Conversely, the legislature could raise this new tax, and still not spend a dime extra on roads and bridges. Even if they keep their promise to put all the new money into roads and bridges, they could divert all the old money into state police and courts, welcome centers, etc.

Even if people favor the new spending, that does not mean we should accept the new taxes. If roads and highways are high priority, that means that something else must be lower priority. Let them cut lower priority spending – e.g. send less money to rich faculty and administrators in the university system.

The new tax lets them get away without making the hard choices as to which items are higher/lower priority. The net effect of a new tax will be more money available for low priority items.

And finally, the House Finance Committee will hold a budget briefing on the two big budget bills. I don’t want to suggest that the budget will be a joke but the briefing is on Monday, April 1st.

If it would save just one life…

A gun saved the lives of a Texas family from armed home invaders. Two heavily armed men tried to break into their home. The wife called her husband who retrieved “the family gun” and confronted the would-be robbers. He was injured but the two men killed themselves.

A sheriff department spokesman said “It’s another reason that we’re good with our homeowners being armed. I believe there would’ve been a different outcome if they hadn’t been armed. Our suspects were heavily armed.”

So-called “assault weapon” ban fails big

Diane Feinstein’s proposed ban on defensive weapons that she thinks are scary looking is dead, dead, dead. Harry Reid says it couldn’t get even 40 votes, much less the 60 votes it would need.

Still undeservedly alive is the other major gun control bill. It would require so-called Universal Background Checks. The idiotic thing about it is that it applies only to the good guys. “Universal” is anything but universal, for the simple reason that the bad guys never go through any background checks.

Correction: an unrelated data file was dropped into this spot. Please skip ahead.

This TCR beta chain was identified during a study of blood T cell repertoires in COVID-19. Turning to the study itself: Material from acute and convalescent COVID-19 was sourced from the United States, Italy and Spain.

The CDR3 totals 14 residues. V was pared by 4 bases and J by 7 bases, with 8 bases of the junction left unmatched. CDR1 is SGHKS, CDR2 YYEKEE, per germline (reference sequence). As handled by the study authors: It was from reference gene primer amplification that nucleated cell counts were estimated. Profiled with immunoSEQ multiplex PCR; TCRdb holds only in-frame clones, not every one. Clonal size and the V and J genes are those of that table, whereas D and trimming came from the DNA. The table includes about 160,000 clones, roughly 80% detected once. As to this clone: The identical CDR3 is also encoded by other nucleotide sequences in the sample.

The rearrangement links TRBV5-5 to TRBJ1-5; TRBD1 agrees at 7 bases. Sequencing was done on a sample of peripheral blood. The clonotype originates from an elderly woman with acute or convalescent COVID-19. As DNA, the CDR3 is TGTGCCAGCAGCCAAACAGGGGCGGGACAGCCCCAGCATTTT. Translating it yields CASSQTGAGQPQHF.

All of these gun control proposals make it harder for the good guys to obtain defensive weapons, and do absolutely nothing to stop the bad guys.

Man with concealed pistol saves woman from beating

Defending self, family, and community – that is why many of us think the right to have and to carry a firearm is so important. Here is just one example:

Charlie Blackmore was driving home from work when he saw a large man kicking a woman on the ground. He pulled over and told the man to stop. When the assailant headed toward Blackmore, he pulled his 9 mm pistol and called the police.

When police arrived they arrested the attacker and later thanked Blackmore, “He stopped the assault. No shots were fired. He wasn’t hurt and the victim was treated. We are grateful it turned out the way it did.”

I especially like this comment from the county sheriff:

“I want to get to a day when acts like this are viewed as a citizen doing their civic duty. Criminals have got to be reassessing things right now. They have to be asking themselves if it is worth it anymore, might they face resistance or be shot? That’s a good thing.”